Praying to the Universe (My Transformation #1)

I’m not quite your typical yoga student. On the most basic level, I’m a guy in a space dominated by women. I don’t think I’ve ever blissed out, aligned my chakras, much less done anything else, um, spiritual. I’ve always gravitated towards more physically aggressive activities. I often sit at the end of a yoga class, listening to the teacher talk about letting your light shine, wondering what on earth she’s droning on about. Post class chit chat, usually centred around the coolest yoga pants or how Lululemon has sports bras on sale, left me about as outside as one can get.
My yoga journey began 4 years ago, when, after a particularly gruelling MMA (that’s mixed martial arts) class, I bent over to drink water from a fountain, and felt a terrible, and terrifying pain rise up from my lower back, and descend in waves of burning down my left leg. You’ve heard of pins and needles? Well this was more like nails and spikes.
So, there I was, bent over at a fountain, unable to stand back up, barely able to walk or breathe. Carefully, ever so carefully, I made my way home. A trip to the doctor and a subsequent MRI revealed that I had a herniated disc in my lower back. He told me surgery wasn’t necessary, yet. I would need to take it easy in MMA, and do something to stretch out and eventually heal, my back.
My wife helpfully suggested I start coming to hot yoga with her. Yoga, which is obviously boring, and for girls or hippies, or maybe even girl hippies (ok, I admit I bought into the stereotype). Done in a hot room? That sounded…horrible. Horrible and boring. Would I have to pray to the universe?
Out of desperation, I went, and I’d like to say that after my first class, I was hooked. Love at first vinyasana. That, however, would be a lie. I actually hated it. It was indeed boring, and really hot, and filled with super thin, super flexible girls, and the occasional super thin, super flexible guy, all of whom obviously ate nothing but rice crackers and raw grass. We also meditated….and listened to our breath. Great…
Despite all this, I kept going, and slowly, my back started feeling better. Not all the time, but it was improving. My knees, my elbows, my neck also started feeling better. I stopped waking up every day feeling like I’d been in a train wreck.
Eventually, yoga was taking up most, if not all of my time. Some of the bonus benefits of yoga even started seeping in. As I said before, when the teachers started mumbling about peace and love, I usually tuned out. None the less, I felt calmer, more focused and less attached to the stresses of daily life.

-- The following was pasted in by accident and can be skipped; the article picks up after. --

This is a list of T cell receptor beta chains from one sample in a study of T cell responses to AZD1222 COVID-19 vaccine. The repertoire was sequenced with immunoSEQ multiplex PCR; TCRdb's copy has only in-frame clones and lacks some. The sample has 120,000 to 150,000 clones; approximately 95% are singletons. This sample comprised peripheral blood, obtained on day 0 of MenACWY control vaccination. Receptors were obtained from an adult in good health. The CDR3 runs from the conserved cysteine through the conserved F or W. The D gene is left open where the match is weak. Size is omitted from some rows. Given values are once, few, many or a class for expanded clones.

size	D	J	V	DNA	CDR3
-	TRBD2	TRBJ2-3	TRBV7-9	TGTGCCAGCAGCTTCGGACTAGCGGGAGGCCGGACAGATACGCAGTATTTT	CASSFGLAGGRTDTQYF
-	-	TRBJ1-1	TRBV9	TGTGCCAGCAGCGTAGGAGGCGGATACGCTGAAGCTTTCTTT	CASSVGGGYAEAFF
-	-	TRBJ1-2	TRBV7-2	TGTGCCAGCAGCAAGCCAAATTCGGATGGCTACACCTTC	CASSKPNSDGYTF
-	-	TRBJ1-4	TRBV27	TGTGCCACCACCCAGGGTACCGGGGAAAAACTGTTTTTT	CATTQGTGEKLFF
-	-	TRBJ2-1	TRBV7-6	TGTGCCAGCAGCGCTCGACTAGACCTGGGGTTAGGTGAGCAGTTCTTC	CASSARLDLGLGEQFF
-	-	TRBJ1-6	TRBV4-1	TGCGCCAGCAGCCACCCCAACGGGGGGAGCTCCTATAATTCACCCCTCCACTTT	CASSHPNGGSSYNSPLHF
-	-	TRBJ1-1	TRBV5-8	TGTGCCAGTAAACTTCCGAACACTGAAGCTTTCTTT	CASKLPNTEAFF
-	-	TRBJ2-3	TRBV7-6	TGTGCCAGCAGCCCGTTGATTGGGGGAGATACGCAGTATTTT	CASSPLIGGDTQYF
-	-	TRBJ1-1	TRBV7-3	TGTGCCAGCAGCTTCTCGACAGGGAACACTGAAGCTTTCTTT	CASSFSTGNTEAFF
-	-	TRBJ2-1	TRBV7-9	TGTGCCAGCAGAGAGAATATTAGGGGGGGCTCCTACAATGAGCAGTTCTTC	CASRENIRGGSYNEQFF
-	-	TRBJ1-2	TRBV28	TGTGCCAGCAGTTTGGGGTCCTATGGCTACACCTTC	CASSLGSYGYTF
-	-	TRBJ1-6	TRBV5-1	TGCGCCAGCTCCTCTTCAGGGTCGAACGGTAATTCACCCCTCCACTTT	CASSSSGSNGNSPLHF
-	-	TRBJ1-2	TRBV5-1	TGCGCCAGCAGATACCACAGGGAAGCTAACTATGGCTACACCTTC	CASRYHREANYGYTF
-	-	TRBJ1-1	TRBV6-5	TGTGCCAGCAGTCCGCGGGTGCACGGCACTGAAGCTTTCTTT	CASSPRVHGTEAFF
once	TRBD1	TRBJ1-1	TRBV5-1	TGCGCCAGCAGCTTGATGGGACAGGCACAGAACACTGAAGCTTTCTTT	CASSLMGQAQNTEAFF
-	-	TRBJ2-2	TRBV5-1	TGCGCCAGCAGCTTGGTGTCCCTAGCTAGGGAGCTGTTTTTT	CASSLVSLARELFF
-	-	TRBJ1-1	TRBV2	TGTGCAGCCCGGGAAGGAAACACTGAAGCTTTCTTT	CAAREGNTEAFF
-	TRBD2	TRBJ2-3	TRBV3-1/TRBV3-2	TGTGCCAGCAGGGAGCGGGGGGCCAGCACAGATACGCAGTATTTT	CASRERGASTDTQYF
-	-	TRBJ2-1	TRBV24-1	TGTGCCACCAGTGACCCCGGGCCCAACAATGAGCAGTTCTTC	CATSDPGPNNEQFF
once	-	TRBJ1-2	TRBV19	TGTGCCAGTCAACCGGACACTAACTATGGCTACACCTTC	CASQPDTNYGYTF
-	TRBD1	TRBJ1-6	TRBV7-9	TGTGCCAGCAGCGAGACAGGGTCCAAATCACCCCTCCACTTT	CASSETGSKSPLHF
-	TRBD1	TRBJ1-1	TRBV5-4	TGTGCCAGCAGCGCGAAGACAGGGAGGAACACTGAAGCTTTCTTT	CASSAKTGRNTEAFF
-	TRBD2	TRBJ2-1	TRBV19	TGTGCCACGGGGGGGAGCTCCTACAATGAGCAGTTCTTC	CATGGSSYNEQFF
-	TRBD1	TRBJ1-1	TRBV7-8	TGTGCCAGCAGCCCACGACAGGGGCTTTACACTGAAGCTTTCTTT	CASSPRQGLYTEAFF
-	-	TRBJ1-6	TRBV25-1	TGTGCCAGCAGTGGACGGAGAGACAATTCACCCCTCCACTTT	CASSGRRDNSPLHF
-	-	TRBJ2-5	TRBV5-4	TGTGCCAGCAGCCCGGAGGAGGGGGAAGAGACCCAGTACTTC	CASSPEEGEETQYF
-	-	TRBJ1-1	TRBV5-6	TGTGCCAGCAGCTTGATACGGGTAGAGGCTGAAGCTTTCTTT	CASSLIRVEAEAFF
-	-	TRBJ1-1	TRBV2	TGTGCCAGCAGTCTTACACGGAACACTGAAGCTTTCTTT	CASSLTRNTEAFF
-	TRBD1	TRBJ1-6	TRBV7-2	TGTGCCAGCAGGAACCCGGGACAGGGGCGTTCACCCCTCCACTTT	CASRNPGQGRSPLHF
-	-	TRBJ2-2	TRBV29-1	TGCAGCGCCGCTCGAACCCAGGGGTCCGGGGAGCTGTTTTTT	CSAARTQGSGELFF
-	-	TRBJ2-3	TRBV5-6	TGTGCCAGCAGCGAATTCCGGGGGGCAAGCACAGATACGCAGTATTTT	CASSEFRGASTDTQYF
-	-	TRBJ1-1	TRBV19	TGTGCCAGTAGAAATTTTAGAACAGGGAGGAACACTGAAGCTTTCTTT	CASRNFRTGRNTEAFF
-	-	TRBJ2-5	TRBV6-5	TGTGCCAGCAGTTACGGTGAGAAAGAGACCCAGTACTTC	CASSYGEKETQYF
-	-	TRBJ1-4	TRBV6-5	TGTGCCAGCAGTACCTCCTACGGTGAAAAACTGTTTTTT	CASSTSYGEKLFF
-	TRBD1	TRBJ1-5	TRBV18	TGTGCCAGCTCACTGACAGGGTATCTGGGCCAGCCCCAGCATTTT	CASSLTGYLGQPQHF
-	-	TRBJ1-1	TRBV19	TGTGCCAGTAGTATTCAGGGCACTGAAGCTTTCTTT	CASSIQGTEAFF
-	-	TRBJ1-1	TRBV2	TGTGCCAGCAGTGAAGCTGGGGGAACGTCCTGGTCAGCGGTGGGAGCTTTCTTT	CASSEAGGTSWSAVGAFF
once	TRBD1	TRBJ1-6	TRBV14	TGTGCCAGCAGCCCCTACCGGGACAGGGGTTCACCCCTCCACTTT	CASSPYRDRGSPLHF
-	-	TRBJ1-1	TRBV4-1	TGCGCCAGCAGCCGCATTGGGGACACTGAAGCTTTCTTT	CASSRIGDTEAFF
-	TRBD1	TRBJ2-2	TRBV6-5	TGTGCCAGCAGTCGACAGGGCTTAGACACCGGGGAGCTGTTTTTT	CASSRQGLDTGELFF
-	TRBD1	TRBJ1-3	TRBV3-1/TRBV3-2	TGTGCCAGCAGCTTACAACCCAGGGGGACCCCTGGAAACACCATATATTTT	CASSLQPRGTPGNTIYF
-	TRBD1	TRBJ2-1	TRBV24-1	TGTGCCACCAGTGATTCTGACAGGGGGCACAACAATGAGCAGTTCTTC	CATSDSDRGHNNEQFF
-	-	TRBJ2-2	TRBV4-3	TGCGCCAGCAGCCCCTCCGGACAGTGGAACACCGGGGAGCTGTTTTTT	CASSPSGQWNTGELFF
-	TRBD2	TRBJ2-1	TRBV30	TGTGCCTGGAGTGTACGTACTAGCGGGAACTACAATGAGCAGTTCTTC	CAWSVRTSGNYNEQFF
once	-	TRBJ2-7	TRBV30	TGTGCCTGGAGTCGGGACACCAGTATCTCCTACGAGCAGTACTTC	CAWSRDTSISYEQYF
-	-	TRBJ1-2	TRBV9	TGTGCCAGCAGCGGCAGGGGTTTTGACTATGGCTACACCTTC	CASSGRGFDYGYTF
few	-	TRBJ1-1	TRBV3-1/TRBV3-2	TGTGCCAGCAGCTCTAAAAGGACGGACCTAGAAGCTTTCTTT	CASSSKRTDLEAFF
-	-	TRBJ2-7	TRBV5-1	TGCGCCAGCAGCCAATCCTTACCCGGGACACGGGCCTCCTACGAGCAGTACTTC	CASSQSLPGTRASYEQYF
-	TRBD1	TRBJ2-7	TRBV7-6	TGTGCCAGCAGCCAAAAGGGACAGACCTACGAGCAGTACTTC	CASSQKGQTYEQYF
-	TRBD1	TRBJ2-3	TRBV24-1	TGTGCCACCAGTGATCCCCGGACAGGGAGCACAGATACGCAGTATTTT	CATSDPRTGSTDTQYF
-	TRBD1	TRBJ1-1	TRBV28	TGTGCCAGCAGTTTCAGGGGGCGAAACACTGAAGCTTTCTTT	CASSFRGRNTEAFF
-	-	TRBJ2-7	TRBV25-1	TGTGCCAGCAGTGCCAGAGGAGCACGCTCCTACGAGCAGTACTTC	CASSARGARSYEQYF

I did get tired of the heat and repetition of a Bikram based practice, and moved into vinyasa flow, power yoga, core and kettle-bell yoga – yes, that’s a thing apparently. These provided me the mix of intense conditioning, restorative flexibility, mobility and yes, I admit it, meditative practices that I preferred, minus the stroke-inducing heat.
Up until I decided to take my 200 hr. YTT at Tirusula, I wasn’t as committed to yoga as many yogis and yogininis though. I went a few times a week, and otherwise, worked out with kettle-bells, did HIIT conditioning and other body-weight and mobility exercises. I’d never heard of ashtanga, didn’t really know what made hatha hatha or vinyasa vinyasa, and couldn’t remember a Sanskrit asana name to save my life.
I did know, from teaching Brazilian Jiu-jitsu and kickboxing, as well as lecturing at the corporate and university level, that I love teaching. There are few things more rewarding that watching someone begin the process of gaining a skill, getting stronger, more confident and ultimately, discovering their true selves – the selves they were always meant to be, but were too afraid, too discouraged by past experiences or self-doubt, to seek. So, I resigned to not over-think it, take the plunge, and see if there is a place for me in the yoga teaching world.
I didn’t expect yoga to change me – transform is such a grandiose term, and I’m not sure how it will change me in the future, particularly as I move towards teaching. I’m not really the “light in me bows to the light in you” type, and to attempt play the mystical guru wouldn’t be very Satya of me anyway. I’m really not confident that there is a place for me in an industry where the role of teacher seems to be part personal trainer, part moral councillor, part shamanistic spirit guide. My intention is to be honest about myself, not be tempted to fall into the trap of superficial clichés just to appeal to market demands, and hope everything works out in the end.
–          Michael Thompson / 200 hr. YTT Weekend Warriors

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